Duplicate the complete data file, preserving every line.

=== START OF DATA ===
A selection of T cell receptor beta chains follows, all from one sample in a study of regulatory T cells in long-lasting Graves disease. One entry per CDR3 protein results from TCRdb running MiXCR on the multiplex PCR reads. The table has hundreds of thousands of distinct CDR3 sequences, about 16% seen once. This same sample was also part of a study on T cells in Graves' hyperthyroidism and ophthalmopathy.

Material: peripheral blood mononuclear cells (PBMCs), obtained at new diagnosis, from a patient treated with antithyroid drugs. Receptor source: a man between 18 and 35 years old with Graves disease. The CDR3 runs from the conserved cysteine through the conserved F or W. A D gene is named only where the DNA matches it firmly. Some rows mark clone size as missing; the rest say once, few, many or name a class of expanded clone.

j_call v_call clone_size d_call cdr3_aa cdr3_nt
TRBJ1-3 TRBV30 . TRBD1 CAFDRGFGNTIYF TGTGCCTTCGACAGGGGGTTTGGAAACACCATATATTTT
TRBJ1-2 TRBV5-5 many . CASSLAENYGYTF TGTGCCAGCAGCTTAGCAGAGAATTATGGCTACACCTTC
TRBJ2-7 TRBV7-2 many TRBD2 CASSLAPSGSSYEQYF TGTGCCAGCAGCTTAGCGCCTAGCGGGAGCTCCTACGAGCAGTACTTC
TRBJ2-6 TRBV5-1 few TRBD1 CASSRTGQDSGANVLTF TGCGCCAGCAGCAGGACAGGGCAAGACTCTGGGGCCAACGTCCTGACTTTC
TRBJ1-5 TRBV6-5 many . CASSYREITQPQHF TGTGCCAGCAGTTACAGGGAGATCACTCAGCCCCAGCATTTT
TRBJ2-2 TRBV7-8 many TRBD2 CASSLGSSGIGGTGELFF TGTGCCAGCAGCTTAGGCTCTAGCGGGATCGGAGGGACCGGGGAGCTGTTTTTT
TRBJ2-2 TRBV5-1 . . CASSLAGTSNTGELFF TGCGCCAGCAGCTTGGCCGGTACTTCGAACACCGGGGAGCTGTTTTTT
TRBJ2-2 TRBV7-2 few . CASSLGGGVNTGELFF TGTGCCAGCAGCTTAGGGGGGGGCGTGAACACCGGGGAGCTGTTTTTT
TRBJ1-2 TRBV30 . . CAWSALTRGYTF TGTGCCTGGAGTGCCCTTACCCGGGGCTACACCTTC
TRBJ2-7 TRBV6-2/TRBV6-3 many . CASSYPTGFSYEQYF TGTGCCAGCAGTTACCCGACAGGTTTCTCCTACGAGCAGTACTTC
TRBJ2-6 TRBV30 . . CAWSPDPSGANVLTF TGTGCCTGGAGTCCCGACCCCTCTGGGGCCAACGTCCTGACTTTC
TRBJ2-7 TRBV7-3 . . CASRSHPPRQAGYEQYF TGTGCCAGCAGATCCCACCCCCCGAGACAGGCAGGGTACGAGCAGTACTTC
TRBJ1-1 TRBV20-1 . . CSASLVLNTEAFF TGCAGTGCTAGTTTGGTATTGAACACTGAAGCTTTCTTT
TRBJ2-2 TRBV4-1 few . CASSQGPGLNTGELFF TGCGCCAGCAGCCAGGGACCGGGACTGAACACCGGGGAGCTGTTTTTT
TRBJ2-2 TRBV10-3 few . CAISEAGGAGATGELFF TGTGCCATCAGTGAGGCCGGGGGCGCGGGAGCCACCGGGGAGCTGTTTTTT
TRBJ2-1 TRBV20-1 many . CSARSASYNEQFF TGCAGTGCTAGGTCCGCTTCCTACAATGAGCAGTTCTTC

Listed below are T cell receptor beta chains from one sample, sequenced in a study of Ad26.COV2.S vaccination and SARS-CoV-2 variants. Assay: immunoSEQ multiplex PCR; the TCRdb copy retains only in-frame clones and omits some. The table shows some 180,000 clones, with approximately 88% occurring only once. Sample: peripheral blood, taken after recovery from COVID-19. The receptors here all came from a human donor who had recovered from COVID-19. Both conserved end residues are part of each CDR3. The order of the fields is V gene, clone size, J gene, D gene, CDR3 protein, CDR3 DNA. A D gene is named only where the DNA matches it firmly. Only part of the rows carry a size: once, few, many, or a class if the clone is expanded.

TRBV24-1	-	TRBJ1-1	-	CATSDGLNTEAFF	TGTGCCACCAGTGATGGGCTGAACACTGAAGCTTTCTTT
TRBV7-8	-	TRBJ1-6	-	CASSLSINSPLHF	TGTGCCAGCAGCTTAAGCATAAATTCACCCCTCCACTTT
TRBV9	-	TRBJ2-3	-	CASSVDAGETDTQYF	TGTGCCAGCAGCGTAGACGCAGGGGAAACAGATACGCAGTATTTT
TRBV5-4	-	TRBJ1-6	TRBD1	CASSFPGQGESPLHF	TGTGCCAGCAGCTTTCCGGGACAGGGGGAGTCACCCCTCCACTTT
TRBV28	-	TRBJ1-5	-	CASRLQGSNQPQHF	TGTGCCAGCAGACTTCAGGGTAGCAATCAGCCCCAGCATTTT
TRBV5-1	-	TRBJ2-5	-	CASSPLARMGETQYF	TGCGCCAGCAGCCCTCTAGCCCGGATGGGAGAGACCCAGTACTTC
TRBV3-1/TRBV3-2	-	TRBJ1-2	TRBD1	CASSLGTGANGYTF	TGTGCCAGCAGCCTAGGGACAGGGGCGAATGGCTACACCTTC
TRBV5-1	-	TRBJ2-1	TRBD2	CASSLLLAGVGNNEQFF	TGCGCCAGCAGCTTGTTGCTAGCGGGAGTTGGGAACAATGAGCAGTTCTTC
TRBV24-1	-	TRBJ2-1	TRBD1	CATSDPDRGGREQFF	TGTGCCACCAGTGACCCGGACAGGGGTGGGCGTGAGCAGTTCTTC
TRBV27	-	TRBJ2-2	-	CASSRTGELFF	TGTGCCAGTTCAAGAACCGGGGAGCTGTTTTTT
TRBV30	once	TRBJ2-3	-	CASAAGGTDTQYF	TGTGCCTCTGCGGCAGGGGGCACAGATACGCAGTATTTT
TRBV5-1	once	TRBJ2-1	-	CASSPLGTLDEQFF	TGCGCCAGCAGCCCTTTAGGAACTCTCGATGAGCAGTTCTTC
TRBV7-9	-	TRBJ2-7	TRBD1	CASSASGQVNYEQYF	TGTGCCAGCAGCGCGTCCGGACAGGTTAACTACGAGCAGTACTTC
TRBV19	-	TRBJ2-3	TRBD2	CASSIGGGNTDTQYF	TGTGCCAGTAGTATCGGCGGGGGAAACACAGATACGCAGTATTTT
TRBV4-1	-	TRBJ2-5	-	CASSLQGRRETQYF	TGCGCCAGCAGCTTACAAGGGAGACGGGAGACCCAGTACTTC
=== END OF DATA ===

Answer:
A selection of T cell receptor beta chains follows, all from one sample in a study of regulatory T cells in long-lasting Graves disease. One entry per CDR3 protein results from TCRdb running MiXCR on the multiplex PCR reads. The table has hundreds of thousands of distinct CDR3 sequences, about 16% seen once. This same sample was also part of a study on T cells in Graves' hyperthyroidism and ophthalmopathy.

Material: peripheral blood mononuclear cells (PBMCs), obtained at new diagnosis, from a patient treated with antithyroid drugs. Receptor source: a man between 18 and 35 years old with Graves disease. The CDR3 runs from the conserved cysteine through the conserved F or W. A D gene is named only where the DNA matches it firmly. Some rows mark clone size as missing; the rest say once, few, many or name a class of expanded clone.

j_call v_call clone_size d_call cdr3_aa cdr3_nt
TRBJ1-3 TRBV30 . TRBD1 CAFDRGFGNTIYF TGTGCCTTCGACAGGGGGTTTGGAAACACCATATATTTT
TRBJ1-2 TRBV5-5 many . CASSLAENYGYTF TGTGCCAGCAGCTTAGCAGAGAATTATGGCTACACCTTC
TRBJ2-7 TRBV7-2 many TRBD2 CASSLAPSGSSYEQYF TGTGCCAGCAGCTTAGCGCCTAGCGGGAGCTCCTACGAGCAGTACTTC
TRBJ2-6 TRBV5-1 few TRBD1 CASSRTGQDSGANVLTF TGCGCCAGCAGCAGGACAGGGCAAGACTCTGGGGCCAACGTCCTGACTTTC
TRBJ1-5 TRBV6-5 many . CASSYREITQPQHF TGTGCCAGCAGTTACAGGGAGATCACTCAGCCCCAGCATTTT
TRBJ2-2 TRBV7-8 many TRBD2 CASSLGSSGIGGTGELFF TGTGCCAGCAGCTTAGGCTCTAGCGGGATCGGAGGGACCGGGGAGCTGTTTTTT
TRBJ2-2 TRBV5-1 . . CASSLAGTSNTGELFF TGCGCCAGCAGCTTGGCCGGTACTTCGAACACCGGGGAGCTGTTTTTT
TRBJ2-2 TRBV7-2 few . CASSLGGGVNTGELFF TGTGCCAGCAGCTTAGGGGGGGGCGTGAACACCGGGGAGCTGTTTTTT
TRBJ1-2 TRBV30 . . CAWSALTRGYTF TGTGCCTGGAGTGCCCTTACCCGGGGCTACACCTTC
TRBJ2-7 TRBV6-2/TRBV6-3 many . CASSYPTGFSYEQYF TGTGCCAGCAGTTACCCGACAGGTTTCTCCTACGAGCAGTACTTC
TRBJ2-6 TRBV30 . . CAWSPDPSGANVLTF TGTGCCTGGAGTCCCGACCCCTCTGGGGCCAACGTCCTGACTTTC
TRBJ2-7 TRBV7-3 . . CASRSHPPRQAGYEQYF TGTGCCAGCAGATCCCACCCCCCGAGACAGGCAGGGTACGAGCAGTACTTC
TRBJ1-1 TRBV20-1 . . CSASLVLNTEAFF TGCAGTGCTAGTTTGGTATTGAACACTGAAGCTTTCTTT
TRBJ2-2 TRBV4-1 few . CASSQGPGLNTGELFF TGCGCCAGCAGCCAGGGACCGGGACTGAACACCGGGGAGCTGTTTTTT
TRBJ2-2 TRBV10-3 few . CAISEAGGAGATGELFF TGTGCCATCAGTGAGGCCGGGGGCGCGGGAGCCACCGGGGAGCTGTTTTTT
TRBJ2-1 TRBV20-1 many . CSARSASYNEQFF TGCAGTGCTAGGTCCGCTTCCTACAATGAGCAGTTCTTC

Listed below are T cell receptor beta chains from one sample, sequenced in a study of Ad26.COV2.S vaccination and SARS-CoV-2 variants. Assay: immunoSEQ multiplex PCR; the TCRdb copy retains only in-frame clones and omits some. The table shows some 180,000 clones, with approximately 88% occurring only once. Sample: peripheral blood, taken after recovery from COVID-19. The receptors here all came from a human donor who had recovered from COVID-19. Both conserved end residues are part of each CDR3. The order of the fields is V gene, clone size, J gene, D gene, CDR3 protein, CDR3 DNA. A D gene is named only where the DNA matches it firmly. Only part of the rows carry a size: once, few, many, or a class if the clone is expanded.

TRBV24-1	-	TRBJ1-1	-	CATSDGLNTEAFF	TGTGCCACCAGTGATGGGCTGAACACTGAAGCTTTCTTT
TRBV7-8	-	TRBJ1-6	-	CASSLSINSPLHF	TGTGCCAGCAGCTTAAGCATAAATTCACCCCTCCACTTT
TRBV9	-	TRBJ2-3	-	CASSVDAGETDTQYF	TGTGCCAGCAGCGTAGACGCAGGGGAAACAGATACGCAGTATTTT
TRBV5-4	-	TRBJ1-6	TRBD1	CASSFPGQGESPLHF	TGTGCCAGCAGCTTTCCGGGACAGGGGGAGTCACCCCTCCACTTT
TRBV28	-	TRBJ1-5	-	CASRLQGSNQPQHF	TGTGCCAGCAGACTTCAGGGTAGCAATCAGCCCCAGCATTTT
TRBV5-1	-	TRBJ2-5	-	CASSPLARMGETQYF	TGCGCCAGCAGCCCTCTAGCCCGGATGGGAGAGACCCAGTACTTC
TRBV3-1/TRBV3-2	-	TRBJ1-2	TRBD1	CASSLGTGANGYTF	TGTGCCAGCAGCCTAGGGACAGGGGCGAATGGCTACACCTTC
TRBV5-1	-	TRBJ2-1	TRBD2	CASSLLLAGVGNNEQFF	TGCGCCAGCAGCTTGTTGCTAGCGGGAGTTGGGAACAATGAGCAGTTCTTC
TRBV24-1	-	TRBJ2-1	TRBD1	CATSDPDRGGREQFF	TGTGCCACCAGTGACCCGGACAGGGGTGGGCGTGAGCAGTTCTTC
TRBV27	-	TRBJ2-2	-	CASSRTGELFF	TGTGCCAGTTCAAGAACCGGGGAGCTGTTTTTT
TRBV30	once	TRBJ2-3	-	CASAAGGTDTQYF	TGTGCCTCTGCGGCAGGGGGCACAGATACGCAGTATTTT
TRBV5-1	once	TRBJ2-1	-	CASSPLGTLDEQFF	TGCGCCAGCAGCCCTTTAGGAACTCTCGATGAGCAGTTCTTC
TRBV7-9	-	TRBJ2-7	TRBD1	CASSASGQVNYEQYF	TGTGCCAGCAGCGCGTCCGGACAGGTTAACTACGAGCAGTACTTC
TRBV19	-	TRBJ2-3	TRBD2	CASSIGGGNTDTQYF	TGTGCCAGTAGTATCGGCGGGGGAAACACAGATACGCAGTATTTT
TRBV4-1	-	TRBJ2-5	-	CASSLQGRRETQYF	TGCGCCAGCAGCTTACAAGGGAGACGGGAGACCCAGTACTTC